This was supposed to be a year of re-birth, of growth, of change. A new coach, new GM, fresh faces. Things would be different. Instead, more than half way through the season, there's not only no change but possible regression.
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Dan Bylsma? Gone.
Ray Shero? Gone.
James Neal, Matt Niskanen, and Brooks Orpik? Gone.
Mike Johnston and Jim Rutherford were going to usher in a new, prosperous era of Penguins hockey that would right all of the wrongs of the previous regime. One that had proven time and again it didn't have what it took to win. Regular season success was not enough.
James Neal is thriving in Nashville, an important part of one of the best teams in hockey and leading them in goal scoring.
Matt Niskanen and Brooks Orpik have become key parts of the blueline on a Caps team that is currently ahead of the Penguins in the standings.
Dan Bylsma and Ray Shero are collecting fat stacks and likely smiling.
The Penguins are in a free fall. Anyone who has watched the team in the past two months can see it. There is no heart. There is no soul. When there's finally fire they are easily burned, as evidenced by Sunday's embarrassment by the Capitals in which the Penguins showed as much spark as they have in ages... and couldn't muster more than one goal.
The Penguins are broken. From their very soul on out.
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Much like the Penguins, a look at the standings for Sidney Crosby does not show much for concern. The Penguins are in the playoffs if the season ended today. Sidney Crosby is in the top five in scoring if the season ended today. Much like the Penguins, the issues run much, much deeper than the basics of stats.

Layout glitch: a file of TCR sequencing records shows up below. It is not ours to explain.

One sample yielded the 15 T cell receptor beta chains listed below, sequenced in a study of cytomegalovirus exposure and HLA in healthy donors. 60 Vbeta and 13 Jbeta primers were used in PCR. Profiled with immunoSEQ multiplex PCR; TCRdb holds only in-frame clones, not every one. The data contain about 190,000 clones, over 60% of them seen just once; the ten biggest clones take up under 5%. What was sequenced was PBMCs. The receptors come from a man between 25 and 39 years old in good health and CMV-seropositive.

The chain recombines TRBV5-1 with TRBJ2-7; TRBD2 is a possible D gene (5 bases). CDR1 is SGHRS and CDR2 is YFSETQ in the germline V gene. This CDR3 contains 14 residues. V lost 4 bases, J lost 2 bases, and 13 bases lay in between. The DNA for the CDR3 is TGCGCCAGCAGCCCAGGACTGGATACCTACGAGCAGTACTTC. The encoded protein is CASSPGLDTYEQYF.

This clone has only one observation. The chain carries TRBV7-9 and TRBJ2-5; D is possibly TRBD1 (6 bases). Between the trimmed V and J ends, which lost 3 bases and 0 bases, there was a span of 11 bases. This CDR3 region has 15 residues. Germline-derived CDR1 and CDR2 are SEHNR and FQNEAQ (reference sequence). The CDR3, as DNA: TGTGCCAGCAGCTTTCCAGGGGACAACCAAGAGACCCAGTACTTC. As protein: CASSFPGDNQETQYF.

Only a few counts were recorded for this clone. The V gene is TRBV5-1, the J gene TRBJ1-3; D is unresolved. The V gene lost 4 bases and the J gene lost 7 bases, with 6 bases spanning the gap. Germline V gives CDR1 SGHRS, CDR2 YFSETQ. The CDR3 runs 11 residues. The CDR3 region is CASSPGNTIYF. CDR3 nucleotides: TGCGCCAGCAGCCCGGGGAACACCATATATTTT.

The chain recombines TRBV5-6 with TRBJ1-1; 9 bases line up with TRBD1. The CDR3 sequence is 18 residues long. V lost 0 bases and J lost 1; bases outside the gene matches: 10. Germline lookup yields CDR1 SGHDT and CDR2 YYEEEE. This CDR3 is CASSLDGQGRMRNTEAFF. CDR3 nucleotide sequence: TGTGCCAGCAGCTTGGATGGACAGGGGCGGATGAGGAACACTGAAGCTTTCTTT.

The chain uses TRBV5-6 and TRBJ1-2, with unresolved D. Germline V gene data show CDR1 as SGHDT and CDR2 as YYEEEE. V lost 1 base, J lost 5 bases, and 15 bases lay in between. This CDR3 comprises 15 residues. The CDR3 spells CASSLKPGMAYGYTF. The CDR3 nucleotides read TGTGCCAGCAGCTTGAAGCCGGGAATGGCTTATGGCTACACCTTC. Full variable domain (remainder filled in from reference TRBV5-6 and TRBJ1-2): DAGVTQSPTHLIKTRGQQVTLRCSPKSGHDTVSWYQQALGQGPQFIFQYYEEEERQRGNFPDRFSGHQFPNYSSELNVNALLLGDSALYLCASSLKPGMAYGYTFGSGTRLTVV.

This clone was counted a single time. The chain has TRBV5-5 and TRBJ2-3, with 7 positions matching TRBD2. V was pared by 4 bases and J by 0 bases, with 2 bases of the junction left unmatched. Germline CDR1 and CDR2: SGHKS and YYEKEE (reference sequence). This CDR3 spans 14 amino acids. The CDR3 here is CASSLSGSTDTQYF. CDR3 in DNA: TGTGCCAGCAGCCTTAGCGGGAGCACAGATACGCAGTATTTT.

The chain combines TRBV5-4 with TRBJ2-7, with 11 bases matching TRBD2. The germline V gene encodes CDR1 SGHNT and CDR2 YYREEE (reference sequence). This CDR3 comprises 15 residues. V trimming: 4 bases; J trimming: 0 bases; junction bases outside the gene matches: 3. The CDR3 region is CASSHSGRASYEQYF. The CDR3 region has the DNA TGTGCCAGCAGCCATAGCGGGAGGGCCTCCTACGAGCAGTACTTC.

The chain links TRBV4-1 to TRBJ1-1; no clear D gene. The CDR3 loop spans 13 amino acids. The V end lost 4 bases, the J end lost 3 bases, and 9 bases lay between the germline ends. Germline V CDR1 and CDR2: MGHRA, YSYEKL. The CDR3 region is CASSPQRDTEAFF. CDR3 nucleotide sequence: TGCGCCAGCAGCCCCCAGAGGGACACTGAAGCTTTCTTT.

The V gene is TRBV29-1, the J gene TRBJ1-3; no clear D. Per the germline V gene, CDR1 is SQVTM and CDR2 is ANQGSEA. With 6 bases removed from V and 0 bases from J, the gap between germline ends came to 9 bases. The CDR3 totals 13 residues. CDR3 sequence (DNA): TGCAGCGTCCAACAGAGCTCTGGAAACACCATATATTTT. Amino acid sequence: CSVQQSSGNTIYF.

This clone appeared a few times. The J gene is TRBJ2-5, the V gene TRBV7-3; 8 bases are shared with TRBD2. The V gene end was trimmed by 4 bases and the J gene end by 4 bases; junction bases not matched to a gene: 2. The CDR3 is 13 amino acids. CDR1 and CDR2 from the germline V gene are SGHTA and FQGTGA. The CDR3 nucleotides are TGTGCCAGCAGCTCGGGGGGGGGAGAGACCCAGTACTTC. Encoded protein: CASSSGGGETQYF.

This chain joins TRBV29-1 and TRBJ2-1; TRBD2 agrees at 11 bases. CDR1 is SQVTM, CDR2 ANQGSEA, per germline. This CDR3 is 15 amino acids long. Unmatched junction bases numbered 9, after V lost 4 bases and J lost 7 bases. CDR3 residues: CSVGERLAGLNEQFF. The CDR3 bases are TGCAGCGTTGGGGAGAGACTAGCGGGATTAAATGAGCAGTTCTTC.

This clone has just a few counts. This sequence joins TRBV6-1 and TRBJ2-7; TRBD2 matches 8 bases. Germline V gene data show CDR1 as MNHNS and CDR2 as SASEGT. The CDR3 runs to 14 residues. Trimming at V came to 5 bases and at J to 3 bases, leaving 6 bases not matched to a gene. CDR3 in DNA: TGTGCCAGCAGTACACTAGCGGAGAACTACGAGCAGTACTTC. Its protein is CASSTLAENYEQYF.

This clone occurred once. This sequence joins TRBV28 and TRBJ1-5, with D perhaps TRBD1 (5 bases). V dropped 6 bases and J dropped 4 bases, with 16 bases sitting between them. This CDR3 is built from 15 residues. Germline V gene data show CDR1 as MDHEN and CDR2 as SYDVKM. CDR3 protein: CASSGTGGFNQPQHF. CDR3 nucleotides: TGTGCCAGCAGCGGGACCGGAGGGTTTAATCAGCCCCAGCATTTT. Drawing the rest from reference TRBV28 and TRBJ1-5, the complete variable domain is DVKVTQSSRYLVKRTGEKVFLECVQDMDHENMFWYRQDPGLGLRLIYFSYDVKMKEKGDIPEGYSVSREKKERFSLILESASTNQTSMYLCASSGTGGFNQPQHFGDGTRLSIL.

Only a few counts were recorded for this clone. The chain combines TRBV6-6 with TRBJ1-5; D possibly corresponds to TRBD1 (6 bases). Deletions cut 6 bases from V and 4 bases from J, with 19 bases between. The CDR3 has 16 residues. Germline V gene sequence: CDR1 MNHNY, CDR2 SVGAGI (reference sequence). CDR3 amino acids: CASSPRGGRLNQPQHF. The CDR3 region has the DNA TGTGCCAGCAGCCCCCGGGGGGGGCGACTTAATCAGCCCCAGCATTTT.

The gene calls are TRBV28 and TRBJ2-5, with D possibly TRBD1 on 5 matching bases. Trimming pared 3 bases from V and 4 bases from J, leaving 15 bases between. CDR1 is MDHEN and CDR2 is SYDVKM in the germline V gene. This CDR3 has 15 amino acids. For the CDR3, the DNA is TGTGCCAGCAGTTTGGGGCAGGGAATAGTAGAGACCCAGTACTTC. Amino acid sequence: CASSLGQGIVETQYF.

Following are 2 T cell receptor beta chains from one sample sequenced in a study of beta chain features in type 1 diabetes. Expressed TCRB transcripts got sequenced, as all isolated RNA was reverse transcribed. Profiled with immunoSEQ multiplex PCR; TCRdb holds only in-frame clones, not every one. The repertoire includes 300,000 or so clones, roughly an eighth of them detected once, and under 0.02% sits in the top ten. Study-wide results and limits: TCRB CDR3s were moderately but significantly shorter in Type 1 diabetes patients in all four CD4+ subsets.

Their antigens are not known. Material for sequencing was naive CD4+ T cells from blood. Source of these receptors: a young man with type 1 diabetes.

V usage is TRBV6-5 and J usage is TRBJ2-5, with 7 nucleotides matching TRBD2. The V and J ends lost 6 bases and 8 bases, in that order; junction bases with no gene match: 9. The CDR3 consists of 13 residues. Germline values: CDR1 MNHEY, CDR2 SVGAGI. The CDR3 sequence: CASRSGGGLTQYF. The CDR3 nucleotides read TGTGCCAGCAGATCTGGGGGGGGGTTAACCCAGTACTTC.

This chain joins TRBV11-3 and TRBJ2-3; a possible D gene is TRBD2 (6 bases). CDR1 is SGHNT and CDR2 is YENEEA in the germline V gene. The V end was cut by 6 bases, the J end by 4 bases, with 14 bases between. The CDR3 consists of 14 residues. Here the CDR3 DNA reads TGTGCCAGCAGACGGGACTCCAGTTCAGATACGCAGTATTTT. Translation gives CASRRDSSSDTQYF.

Sidney Crosby is scared.
It's one of the few reasonable explanations for his play.
Sidney Crosby is no longer aggressively attacking the net. He's no longer getting in deep. He's no longer thinking attack first.
During his solitary 50 goal campaign, Sidney Crosby was an aggressive menace.
Constantly going to the net to get the dirty goal in any way he could. Over the years that has waned greatly. This year? He's seen prolific goal scoring slumps almost unseen in his storied career. Why?
Ask yourself: How many times have you seen him skate down the ice, just to pass? How often on the power play has he had the puck at the half wall on the power play only to decide it was better that someone else take the shot? How often do we see him down low, battling for pucks?
Sidney Crosby has taken his best weapon, his tenacity, and greatly marginalized it. His aggressiveness is now manifesting itself in other, completely stupid, ways. Instead of attacking the net, he's attacking opponents. Instead of being aggressive and letting his play speak he's taking unnecessary penalties.
When his career started an angry Sidney Crosby was something to be feared. He would channel that anger and become the attacking possession monster that blew up for four point nights and could beat the Flyers single handed.
Now? Now he goes scoreless and fights Brandon Dubinsky.
The Pittsburgh Penguins are broken. Sidney Crosby is broken. Fixing the latter will not cure the former, at least as long as possession negative players like Craig Adams, Brandon Sutter, Zach Sill, and Rob Scuderi continue to collect pay checks, but it will be necessary for the healing to begin. Sidney Crosby, as currently constituted, is one of the best hockey players in the world.
The ailing Penguins need him back to the best, need him to be the leader he used to be.
Only then can the full repair truly begin.